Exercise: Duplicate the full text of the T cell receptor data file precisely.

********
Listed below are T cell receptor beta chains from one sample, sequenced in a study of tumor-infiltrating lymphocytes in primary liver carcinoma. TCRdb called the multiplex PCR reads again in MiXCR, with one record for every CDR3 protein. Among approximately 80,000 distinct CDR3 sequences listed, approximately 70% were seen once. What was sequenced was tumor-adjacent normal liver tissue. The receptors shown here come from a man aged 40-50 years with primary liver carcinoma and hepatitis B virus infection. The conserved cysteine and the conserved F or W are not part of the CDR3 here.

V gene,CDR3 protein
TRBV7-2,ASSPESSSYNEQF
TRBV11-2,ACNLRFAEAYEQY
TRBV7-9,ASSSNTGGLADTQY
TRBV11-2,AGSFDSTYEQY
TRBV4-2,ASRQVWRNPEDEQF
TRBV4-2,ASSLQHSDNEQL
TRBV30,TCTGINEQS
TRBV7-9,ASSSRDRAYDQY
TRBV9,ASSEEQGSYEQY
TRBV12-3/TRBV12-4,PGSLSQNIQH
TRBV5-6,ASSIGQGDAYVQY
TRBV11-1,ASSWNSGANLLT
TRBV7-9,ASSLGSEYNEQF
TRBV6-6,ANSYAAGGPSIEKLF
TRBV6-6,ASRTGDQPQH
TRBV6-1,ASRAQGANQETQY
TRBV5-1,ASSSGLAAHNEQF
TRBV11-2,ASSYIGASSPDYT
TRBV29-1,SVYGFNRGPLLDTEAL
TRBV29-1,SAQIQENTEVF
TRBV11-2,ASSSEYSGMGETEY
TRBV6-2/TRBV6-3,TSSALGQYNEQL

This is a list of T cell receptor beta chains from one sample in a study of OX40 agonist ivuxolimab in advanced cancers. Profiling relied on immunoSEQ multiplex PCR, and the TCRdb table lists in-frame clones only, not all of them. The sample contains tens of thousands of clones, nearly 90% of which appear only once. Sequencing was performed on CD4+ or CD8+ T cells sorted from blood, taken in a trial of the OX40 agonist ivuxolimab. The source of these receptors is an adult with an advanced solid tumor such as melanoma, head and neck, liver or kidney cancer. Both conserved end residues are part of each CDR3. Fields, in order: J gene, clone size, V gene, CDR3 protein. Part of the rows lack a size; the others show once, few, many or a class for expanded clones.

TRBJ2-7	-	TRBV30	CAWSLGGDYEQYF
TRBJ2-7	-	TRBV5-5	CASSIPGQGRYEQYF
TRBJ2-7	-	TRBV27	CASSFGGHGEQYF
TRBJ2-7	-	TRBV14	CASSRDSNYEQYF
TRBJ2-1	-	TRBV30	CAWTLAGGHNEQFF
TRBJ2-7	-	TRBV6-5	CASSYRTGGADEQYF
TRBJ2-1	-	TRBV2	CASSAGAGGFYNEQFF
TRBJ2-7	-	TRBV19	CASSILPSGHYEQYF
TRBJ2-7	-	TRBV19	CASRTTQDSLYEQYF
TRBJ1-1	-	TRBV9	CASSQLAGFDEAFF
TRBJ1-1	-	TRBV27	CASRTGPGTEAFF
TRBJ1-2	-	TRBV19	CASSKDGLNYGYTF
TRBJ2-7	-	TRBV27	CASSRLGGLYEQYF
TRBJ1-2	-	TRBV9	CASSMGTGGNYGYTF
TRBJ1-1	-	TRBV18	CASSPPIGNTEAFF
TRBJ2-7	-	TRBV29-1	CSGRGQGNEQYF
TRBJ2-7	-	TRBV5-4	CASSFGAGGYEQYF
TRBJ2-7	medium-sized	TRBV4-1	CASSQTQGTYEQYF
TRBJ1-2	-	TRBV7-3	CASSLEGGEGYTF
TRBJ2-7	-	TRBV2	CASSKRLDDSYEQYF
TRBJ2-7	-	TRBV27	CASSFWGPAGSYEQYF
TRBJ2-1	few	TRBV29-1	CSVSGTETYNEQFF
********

Listed below are T cell receptor beta chains from one sample, sequenced in a study of tumor-infiltrating lymphocytes in primary liver carcinoma. TCRdb called the multiplex PCR reads again in MiXCR, with one record for every CDR3 protein. Among approximately 80,000 distinct CDR3 sequences listed, approximately 70% were seen once. What was sequenced was tumor-adjacent normal liver tissue. The receptors shown here come from a man aged 40-50 years with primary liver carcinoma and hepatitis B virus infection. The conserved cysteine and the conserved F or W are not part of the CDR3 here.

V gene,CDR3 protein
TRBV7-2,ASSPESSSYNEQF
TRBV11-2,ACNLRFAEAYEQY
TRBV7-9,ASSSNTGGLADTQY
TRBV11-2,AGSFDSTYEQY
TRBV4-2,ASRQVWRNPEDEQF
TRBV4-2,ASSLQHSDNEQL
TRBV30,TCTGINEQS
TRBV7-9,ASSSRDRAYDQY
TRBV9,ASSEEQGSYEQY
TRBV12-3/TRBV12-4,PGSLSQNIQH
TRBV5-6,ASSIGQGDAYVQY
TRBV11-1,ASSWNSGANLLT
TRBV7-9,ASSLGSEYNEQF
TRBV6-6,ANSYAAGGPSIEKLF
TRBV6-6,ASRTGDQPQH
TRBV6-1,ASRAQGANQETQY
TRBV5-1,ASSSGLAAHNEQF
TRBV11-2,ASSYIGASSPDYT
TRBV29-1,SVYGFNRGPLLDTEAL
TRBV29-1,SAQIQENTEVF
TRBV11-2,ASSSEYSGMGETEY
TRBV6-2/TRBV6-3,TSSALGQYNEQL

This is a list of T cell receptor beta chains from one sample in a study of OX40 agonist ivuxolimab in advanced cancers. Profiling relied on immunoSEQ multiplex PCR, and the TCRdb table lists in-frame clones only, not all of them. The sample contains tens of thousands of clones, nearly 90% of which appear only once. Sequencing was performed on CD4+ or CD8+ T cells sorted from blood, taken in a trial of the OX40 agonist ivuxolimab. The source of these receptors is an adult with an advanced solid tumor such as melanoma, head and neck, liver or kidney cancer. Both conserved end residues are part of each CDR3. Fields, in order: J gene, clone size, V gene, CDR3 protein. Part of the rows lack a size; the others show once, few, many or a class for expanded clones.

TRBJ2-7	-	TRBV30	CAWSLGGDYEQYF
TRBJ2-7	-	TRBV5-5	CASSIPGQGRYEQYF
TRBJ2-7	-	TRBV27	CASSFGGHGEQYF
TRBJ2-7	-	TRBV14	CASSRDSNYEQYF
TRBJ2-1	-	TRBV30	CAWTLAGGHNEQFF
TRBJ2-7	-	TRBV6-5	CASSYRTGGADEQYF
TRBJ2-1	-	TRBV2	CASSAGAGGFYNEQFF
TRBJ2-7	-	TRBV19	CASSILPSGHYEQYF
TRBJ2-7	-	TRBV19	CASRTTQDSLYEQYF
TRBJ1-1	-	TRBV9	CASSQLAGFDEAFF
TRBJ1-1	-	TRBV27	CASRTGPGTEAFF
TRBJ1-2	-	TRBV19	CASSKDGLNYGYTF
TRBJ2-7	-	TRBV27	CASSRLGGLYEQYF
TRBJ1-2	-	TRBV9	CASSMGTGGNYGYTF
TRBJ1-1	-	TRBV18	CASSPPIGNTEAFF
TRBJ2-7	-	TRBV29-1	CSGRGQGNEQYF
TRBJ2-7	-	TRBV5-4	CASSFGAGGYEQYF
TRBJ2-7	medium-sized	TRBV4-1	CASSQTQGTYEQYF
TRBJ1-2	-	TRBV7-3	CASSLEGGEGYTF
TRBJ2-7	-	TRBV2	CASSKRLDDSYEQYF
TRBJ2-7	-	TRBV27	CASSFWGPAGSYEQYF
TRBJ2-1	few	TRBV29-1	CSVSGTETYNEQFF